Everyone's had visions for the future of mobile, and now that the buzz on mobile marketing is back again, it's a good time to do a spot check on my own prognosticating on mobile search.
The timing's especially relevant for me, as I've finally joined the ranks of mobile Web surfers in earnest, with a recent upgrade to a smartphone (namely the Samsung SCH-i760 from Verizon). As I started surfing and searching, accessing Google's mobile portal and downloading Yahoo Go, it brought back memories of a column I wrote in April 2005, "The Mobile-Local Redundancy," which, for the record, is the only MediaPost column to ever reference the brilliant character actor Stephen Tobolowsky. More on that in a minute.
The 2005 column laid out what to expect for mobile, focusing on how central local search would be. I wrote, "Over the next several years, people won't use Mobile-Local to make an online purchase; they'll use it to find stores. They won't purchase airline tickets; they'll find transportation options to and from the hotel. It will facilitate spontaneity. Just as people use mobile phones to talk with people they might not otherwise bother calling, they'll use mobile search to look for people, places, and things they might not have otherwise thought to look for at the moment."
Nearly three years after writing that, I find the prediction has aged well over time. I'll focus on two examples.
The first involves searching for flight updates. If you enter a flight in Google from a PC (I've been using a random example of AA 28 in my tests), it tells you if the flight's on schedule, with departure and arrival times and a link to check the status at FlightStats.com. The same search on Google Mobile provides even more details, noting the flight's arrival gate, that it departed five minutes early and should land three minutes early. Then there's a toll-free number for American Airlines, which you can click to call. All of this is displayed in a few dozen characters in just seven lines of text. As an added bonus, the airport abbreviations in Google Mobile are hyperlinked, and clicking them displays the airport weather conditions.
The extra information's especially helpful on a mobile device. as it's more crucial to view everything that matters up front. With Yahoo, the contrast is even more striking. A normal Web search on "AA 28" brings up a link to check the flight's status, but there's nothing specific displayed on the search results page. Yet searching with Yahoo Go, one of my favorite mobile services I've tried lately, the results quickly bring up the status and arrival time of the flight and the weather conditions in the arrival city.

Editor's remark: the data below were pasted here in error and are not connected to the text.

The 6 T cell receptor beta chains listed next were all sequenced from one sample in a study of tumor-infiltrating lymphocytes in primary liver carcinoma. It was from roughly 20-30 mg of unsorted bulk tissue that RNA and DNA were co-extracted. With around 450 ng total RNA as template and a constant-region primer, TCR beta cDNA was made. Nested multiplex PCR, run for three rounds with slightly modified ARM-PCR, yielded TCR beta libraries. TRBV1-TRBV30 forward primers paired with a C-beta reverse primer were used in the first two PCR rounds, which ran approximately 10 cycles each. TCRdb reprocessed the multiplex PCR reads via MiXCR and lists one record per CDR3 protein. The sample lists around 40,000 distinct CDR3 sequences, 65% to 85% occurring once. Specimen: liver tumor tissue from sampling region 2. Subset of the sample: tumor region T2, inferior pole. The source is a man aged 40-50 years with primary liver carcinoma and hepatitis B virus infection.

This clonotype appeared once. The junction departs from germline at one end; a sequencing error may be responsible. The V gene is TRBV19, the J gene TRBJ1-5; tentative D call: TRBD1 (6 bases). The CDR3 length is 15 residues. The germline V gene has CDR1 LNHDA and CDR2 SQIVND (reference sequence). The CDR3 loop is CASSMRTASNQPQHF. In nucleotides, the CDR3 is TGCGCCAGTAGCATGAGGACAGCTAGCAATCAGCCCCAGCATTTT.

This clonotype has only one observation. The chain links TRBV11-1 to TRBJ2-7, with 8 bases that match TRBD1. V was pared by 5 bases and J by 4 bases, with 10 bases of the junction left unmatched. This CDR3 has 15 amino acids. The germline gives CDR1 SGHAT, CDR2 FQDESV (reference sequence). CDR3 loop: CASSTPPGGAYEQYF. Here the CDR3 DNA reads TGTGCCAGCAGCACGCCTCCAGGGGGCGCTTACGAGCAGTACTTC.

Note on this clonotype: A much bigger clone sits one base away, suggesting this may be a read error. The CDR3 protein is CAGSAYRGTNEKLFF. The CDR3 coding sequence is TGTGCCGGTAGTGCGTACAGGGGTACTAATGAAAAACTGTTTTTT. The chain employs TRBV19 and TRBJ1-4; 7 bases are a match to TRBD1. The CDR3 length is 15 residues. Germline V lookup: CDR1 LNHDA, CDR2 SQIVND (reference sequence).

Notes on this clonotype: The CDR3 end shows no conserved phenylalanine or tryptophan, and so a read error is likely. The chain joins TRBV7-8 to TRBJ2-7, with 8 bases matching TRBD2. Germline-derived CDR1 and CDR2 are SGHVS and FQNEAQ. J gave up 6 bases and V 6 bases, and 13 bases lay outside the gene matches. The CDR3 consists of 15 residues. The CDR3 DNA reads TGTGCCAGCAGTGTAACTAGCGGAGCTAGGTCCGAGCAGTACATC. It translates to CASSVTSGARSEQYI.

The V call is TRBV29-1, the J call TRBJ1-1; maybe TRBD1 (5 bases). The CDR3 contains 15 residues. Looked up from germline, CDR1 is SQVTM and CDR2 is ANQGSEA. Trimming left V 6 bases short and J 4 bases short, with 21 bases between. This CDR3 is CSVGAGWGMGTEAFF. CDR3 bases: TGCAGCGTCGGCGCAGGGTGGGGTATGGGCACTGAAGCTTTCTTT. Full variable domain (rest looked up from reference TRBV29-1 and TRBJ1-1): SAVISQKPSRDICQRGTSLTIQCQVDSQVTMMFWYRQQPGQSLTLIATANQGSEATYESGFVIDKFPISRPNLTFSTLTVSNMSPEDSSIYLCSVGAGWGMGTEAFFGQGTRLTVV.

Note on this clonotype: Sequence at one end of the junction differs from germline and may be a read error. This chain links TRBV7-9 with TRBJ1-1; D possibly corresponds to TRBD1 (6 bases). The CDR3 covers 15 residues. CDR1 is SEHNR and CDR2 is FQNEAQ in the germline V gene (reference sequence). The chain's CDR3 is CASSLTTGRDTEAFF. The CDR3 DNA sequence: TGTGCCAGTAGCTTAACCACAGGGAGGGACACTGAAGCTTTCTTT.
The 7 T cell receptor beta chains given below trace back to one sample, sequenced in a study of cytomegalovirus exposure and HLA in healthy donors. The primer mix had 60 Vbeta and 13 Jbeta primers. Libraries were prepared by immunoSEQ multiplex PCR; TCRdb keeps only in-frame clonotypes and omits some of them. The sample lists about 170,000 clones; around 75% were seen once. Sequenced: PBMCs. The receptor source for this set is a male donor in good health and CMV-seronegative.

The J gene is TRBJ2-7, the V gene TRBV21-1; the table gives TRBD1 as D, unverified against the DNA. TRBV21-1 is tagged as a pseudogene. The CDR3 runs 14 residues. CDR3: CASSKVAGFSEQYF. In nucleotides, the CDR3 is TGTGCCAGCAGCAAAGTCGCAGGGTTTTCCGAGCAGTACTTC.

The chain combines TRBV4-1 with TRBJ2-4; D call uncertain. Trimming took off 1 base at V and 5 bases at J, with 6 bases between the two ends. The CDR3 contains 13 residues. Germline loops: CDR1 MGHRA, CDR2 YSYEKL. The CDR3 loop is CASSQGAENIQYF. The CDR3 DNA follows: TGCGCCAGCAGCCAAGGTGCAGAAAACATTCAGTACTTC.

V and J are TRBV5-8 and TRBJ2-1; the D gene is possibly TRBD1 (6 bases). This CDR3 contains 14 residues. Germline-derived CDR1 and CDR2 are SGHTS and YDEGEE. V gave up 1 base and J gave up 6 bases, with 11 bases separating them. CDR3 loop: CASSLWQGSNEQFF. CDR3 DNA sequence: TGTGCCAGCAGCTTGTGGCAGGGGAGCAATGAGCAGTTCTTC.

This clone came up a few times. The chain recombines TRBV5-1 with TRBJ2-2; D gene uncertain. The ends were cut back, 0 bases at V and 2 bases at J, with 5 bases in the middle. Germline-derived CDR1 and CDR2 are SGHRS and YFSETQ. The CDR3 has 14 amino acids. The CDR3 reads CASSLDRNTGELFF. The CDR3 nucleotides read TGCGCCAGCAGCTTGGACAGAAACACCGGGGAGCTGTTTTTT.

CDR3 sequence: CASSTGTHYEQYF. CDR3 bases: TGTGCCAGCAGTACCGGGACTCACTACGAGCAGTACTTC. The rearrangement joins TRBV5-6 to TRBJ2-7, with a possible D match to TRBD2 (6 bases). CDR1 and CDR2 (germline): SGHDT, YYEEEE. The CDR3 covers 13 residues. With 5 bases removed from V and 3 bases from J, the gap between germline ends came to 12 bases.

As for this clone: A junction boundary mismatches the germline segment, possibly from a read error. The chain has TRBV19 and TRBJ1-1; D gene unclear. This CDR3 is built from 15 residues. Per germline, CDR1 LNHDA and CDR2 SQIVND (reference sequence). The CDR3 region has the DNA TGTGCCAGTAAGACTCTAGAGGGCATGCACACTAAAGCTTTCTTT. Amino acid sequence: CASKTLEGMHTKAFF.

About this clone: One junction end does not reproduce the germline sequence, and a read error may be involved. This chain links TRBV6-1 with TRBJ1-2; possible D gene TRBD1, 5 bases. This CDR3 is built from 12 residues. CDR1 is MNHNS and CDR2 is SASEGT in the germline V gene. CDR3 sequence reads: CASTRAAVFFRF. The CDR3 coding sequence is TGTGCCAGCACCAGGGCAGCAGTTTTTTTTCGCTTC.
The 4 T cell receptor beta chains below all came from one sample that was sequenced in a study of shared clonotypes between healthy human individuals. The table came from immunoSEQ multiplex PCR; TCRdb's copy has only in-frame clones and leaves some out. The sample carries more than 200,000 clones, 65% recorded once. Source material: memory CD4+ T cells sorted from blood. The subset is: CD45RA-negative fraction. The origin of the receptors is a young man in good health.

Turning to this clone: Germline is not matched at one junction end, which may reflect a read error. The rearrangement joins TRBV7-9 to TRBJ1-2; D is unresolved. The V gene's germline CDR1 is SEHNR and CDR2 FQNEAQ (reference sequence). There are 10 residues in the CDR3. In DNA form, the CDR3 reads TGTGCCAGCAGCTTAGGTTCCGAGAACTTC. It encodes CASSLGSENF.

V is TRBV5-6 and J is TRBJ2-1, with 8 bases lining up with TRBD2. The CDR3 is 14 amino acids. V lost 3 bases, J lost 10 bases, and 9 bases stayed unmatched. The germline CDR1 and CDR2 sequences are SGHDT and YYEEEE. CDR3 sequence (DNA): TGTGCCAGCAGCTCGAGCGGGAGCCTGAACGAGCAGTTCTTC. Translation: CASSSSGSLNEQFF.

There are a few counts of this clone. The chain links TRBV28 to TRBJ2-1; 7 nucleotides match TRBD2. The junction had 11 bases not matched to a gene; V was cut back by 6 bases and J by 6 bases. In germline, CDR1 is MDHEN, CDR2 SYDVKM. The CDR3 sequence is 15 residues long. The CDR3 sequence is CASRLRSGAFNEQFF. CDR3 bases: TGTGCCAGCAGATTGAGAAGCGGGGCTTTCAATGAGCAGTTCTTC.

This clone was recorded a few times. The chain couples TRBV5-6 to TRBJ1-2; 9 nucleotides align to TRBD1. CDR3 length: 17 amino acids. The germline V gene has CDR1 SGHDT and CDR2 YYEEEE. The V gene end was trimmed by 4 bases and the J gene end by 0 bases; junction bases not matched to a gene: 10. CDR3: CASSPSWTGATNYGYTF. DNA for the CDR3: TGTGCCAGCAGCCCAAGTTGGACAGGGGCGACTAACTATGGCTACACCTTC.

All of this shows just one simple example of how mobile search can build on local search and make it even more efficient on the new devices. I wouldn't be surprised if some elements of mobile search were then incorporated to improve Web search. Meanwhile, on the Web, there was an ad for lighting in Yahoo and bras in Google, but there weren't ads in either's mobile search. Soon enough, you'll see ads tied to the destination city there.
The other vision I discussed in 2005 for mobile was one of serendipity -- being able to instantly search for things just because you could. I described one scenario: "One night, you'll be out drinking, conversation will turn to the movie 'Groundhog Day' and someone will ask who played Ned Ryerson, the annoying old friend of Bill Murray's character. [Run] a quick search on Google Mobile and you'll know it was Stephen Tobolowsky."
A similar scenario led to the first moment of mobile search giddiness I felt when using the new phone. Last weekend, grabbing Chinese food for lunch a half hour after getting the phone, my wife Cara and I were commenting on the Muzak renditions of late '80s and early '90s pop ballads that played overhead. They reminded me of the awkward slow dances at the bar mitzvahs I went to in middle school, and I was trying to think of the Billy Joel song that was always played at the end of the night.
I sheepishly smiled as I pulled out the Samsung to google 'billy joel discography,' and I found the answer on Starpulse, the first link. Ironically, the song I forgot was "Time to Remember." In that moment, where I not only instantly found an answer to a nagging question but also stumbled on my next column idea (assuming I could remember it), I felt how indispensible mobile search would be.
So how quickly will mobile search usage take off? EMarketer predicts that the number of U.S. mobile search users will nearly double, from 28.8 million in 2008 to 55.8 million in 2011, while mobile search ad revenues will climb nearly fifteen-fold in that time (frpm $48.1 million to $714 million). This year, mobile search should bring in less than 0.5% of paid search revenues, rising to 4.4% in three years.
Even with the small market share, mobile search means even more to the user. The searches are more likely to be location- and time-sensitive, and given the limitations of mobile devices -- from their keyboards and keypads to slower speeds -- the extra effort on behalf of the searcher needs to be met with extra relevance from the search engines, and also the marketers.
I wrote in another column in August 2006 that search may represent only 5% of a consumer's Internet usage, "but it's the 5% that matters most to advertisers who want to reach him." In 2011, mobile search spending may only represent 5% of search spending, but that in turn may be the 5% that matters most for those consumers.